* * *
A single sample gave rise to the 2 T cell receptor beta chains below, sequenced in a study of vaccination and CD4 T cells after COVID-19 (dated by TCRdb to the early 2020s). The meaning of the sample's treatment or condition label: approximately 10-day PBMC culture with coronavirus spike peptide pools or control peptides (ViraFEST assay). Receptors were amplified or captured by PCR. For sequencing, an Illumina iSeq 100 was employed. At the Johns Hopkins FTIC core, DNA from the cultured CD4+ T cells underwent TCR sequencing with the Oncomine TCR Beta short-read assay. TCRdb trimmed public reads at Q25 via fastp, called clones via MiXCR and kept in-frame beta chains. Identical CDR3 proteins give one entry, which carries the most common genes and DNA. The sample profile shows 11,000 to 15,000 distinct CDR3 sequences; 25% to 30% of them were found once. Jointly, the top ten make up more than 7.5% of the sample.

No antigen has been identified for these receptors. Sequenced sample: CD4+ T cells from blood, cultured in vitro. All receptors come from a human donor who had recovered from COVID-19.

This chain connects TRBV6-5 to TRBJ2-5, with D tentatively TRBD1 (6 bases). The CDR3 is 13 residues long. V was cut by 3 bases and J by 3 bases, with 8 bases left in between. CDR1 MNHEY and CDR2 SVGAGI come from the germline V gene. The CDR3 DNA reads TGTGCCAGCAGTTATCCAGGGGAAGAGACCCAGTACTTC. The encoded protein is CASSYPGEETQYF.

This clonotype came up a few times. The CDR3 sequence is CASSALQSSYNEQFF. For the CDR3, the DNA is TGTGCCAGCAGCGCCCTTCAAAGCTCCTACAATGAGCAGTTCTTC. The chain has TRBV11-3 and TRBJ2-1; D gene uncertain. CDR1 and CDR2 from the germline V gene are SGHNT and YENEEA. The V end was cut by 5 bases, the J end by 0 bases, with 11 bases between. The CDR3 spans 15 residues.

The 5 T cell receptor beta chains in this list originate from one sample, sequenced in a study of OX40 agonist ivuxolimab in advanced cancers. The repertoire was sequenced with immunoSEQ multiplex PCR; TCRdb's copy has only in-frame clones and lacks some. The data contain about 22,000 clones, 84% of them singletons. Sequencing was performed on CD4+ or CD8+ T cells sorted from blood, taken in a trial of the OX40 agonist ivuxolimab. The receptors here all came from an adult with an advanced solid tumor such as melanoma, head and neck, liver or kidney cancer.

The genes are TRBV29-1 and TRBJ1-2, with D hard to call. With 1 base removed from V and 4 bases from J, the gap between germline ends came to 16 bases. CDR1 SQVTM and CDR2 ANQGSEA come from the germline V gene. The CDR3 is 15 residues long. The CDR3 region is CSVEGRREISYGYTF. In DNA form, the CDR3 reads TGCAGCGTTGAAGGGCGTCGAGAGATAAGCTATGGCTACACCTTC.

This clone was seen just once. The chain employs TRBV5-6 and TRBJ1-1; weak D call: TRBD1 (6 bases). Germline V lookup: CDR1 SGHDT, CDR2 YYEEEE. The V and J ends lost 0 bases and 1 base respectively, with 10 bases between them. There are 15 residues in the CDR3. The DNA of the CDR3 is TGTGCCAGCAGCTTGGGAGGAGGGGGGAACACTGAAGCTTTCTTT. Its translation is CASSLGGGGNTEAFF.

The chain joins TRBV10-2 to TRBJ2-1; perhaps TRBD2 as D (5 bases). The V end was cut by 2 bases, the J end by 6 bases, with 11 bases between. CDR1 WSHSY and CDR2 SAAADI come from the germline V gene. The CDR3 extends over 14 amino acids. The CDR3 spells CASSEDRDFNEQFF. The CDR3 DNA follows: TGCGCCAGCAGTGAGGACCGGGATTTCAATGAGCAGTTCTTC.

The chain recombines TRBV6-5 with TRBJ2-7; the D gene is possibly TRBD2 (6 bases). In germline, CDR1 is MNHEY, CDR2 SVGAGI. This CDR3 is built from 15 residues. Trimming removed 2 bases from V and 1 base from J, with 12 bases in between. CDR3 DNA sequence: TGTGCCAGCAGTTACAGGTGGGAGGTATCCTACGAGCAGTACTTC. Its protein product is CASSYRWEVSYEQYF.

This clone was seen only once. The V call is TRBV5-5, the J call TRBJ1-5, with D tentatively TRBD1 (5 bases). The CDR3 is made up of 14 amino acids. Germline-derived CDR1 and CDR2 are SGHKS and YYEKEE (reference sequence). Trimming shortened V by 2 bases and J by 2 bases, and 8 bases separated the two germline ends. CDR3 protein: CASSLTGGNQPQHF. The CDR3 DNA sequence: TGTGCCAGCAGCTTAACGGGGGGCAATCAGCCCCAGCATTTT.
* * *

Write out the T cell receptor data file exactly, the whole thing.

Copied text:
A single sample gave rise to the 2 T cell receptor beta chains below, sequenced in a study of vaccination and CD4 T cells after COVID-19 (dated by TCRdb to the early 2020s). The meaning of the sample's treatment or condition label: approximately 10-day PBMC culture with coronavirus spike peptide pools or control peptides (ViraFEST assay). Receptors were amplified or captured by PCR. For sequencing, an Illumina iSeq 100 was employed. At the Johns Hopkins FTIC core, DNA from the cultured CD4+ T cells underwent TCR sequencing with the Oncomine TCR Beta short-read assay. TCRdb trimmed public reads at Q25 via fastp, called clones via MiXCR and kept in-frame beta chains. Identical CDR3 proteins give one entry, which carries the most common genes and DNA. The sample profile shows 11,000 to 15,000 distinct CDR3 sequences; 25% to 30% of them were found once. Jointly, the top ten make up more than 7.5% of the sample.

No antigen has been identified for these receptors. Sequenced sample: CD4+ T cells from blood, cultured in vitro. All receptors come from a human donor who had recovered from COVID-19.

This chain connects TRBV6-5 to TRBJ2-5, with D tentatively TRBD1 (6 bases). The CDR3 is 13 residues long. V was cut by 3 bases and J by 3 bases, with 8 bases left in between. CDR1 MNHEY and CDR2 SVGAGI come from the germline V gene. The CDR3 DNA reads TGTGCCAGCAGTTATCCAGGGGAAGAGACCCAGTACTTC. The encoded protein is CASSYPGEETQYF.

This clonotype came up a few times. The CDR3 sequence is CASSALQSSYNEQFF. For the CDR3, the DNA is TGTGCCAGCAGCGCCCTTCAAAGCTCCTACAATGAGCAGTTCTTC. The chain has TRBV11-3 and TRBJ2-1; D gene uncertain. CDR1 and CDR2 from the germline V gene are SGHNT and YENEEA. The V end was cut by 5 bases, the J end by 0 bases, with 11 bases between. The CDR3 spans 15 residues.

The 5 T cell receptor beta chains in this list originate from one sample, sequenced in a study of OX40 agonist ivuxolimab in advanced cancers. The repertoire was sequenced with immunoSEQ multiplex PCR; TCRdb's copy has only in-frame clones and lacks some. The data contain about 22,000 clones, 84% of them singletons. Sequencing was performed on CD4+ or CD8+ T cells sorted from blood, taken in a trial of the OX40 agonist ivuxolimab. The receptors here all came from an adult with an advanced solid tumor such as melanoma, head and neck, liver or kidney cancer.

The genes are TRBV29-1 and TRBJ1-2, with D hard to call. With 1 base removed from V and 4 bases from J, the gap between germline ends came to 16 bases. CDR1 SQVTM and CDR2 ANQGSEA come from the germline V gene. The CDR3 is 15 residues long. The CDR3 region is CSVEGRREISYGYTF. In DNA form, the CDR3 reads TGCAGCGTTGAAGGGCGTCGAGAGATAAGCTATGGCTACACCTTC.

This clone was seen just once. The chain employs TRBV5-6 and TRBJ1-1; weak D call: TRBD1 (6 bases). Germline V lookup: CDR1 SGHDT, CDR2 YYEEEE. The V and J ends lost 0 bases and 1 base respectively, with 10 bases between them. There are 15 residues in the CDR3. The DNA of the CDR3 is TGTGCCAGCAGCTTGGGAGGAGGGGGGAACACTGAAGCTTTCTTT. Its translation is CASSLGGGGNTEAFF.

The chain joins TRBV10-2 to TRBJ2-1; perhaps TRBD2 as D (5 bases). The V end was cut by 2 bases, the J end by 6 bases, with 11 bases between. CDR1 WSHSY and CDR2 SAAADI come from the germline V gene. The CDR3 extends over 14 amino acids. The CDR3 spells CASSEDRDFNEQFF. The CDR3 DNA follows: TGCGCCAGCAGTGAGGACCGGGATTTCAATGAGCAGTTCTTC.

The chain recombines TRBV6-5 with TRBJ2-7; the D gene is possibly TRBD2 (6 bases). In germline, CDR1 is MNHEY, CDR2 SVGAGI. This CDR3 is built from 15 residues. Trimming removed 2 bases from V and 1 base from J, with 12 bases in between. CDR3 DNA sequence: TGTGCCAGCAGTTACAGGTGGGAGGTATCCTACGAGCAGTACTTC. Its protein product is CASSYRWEVSYEQYF.

This clone was seen only once. The V call is TRBV5-5, the J call TRBJ1-5, with D tentatively TRBD1 (5 bases). The CDR3 is made up of 14 amino acids. Germline-derived CDR1 and CDR2 are SGHKS and YYEKEE (reference sequence). Trimming shortened V by 2 bases and J by 2 bases, and 8 bases separated the two germline ends. CDR3 protein: CASSLTGGNQPQHF. The CDR3 DNA sequence: TGTGCCAGCAGCTTAACGGGGGGCAATCAGCCCCAGCATTTT.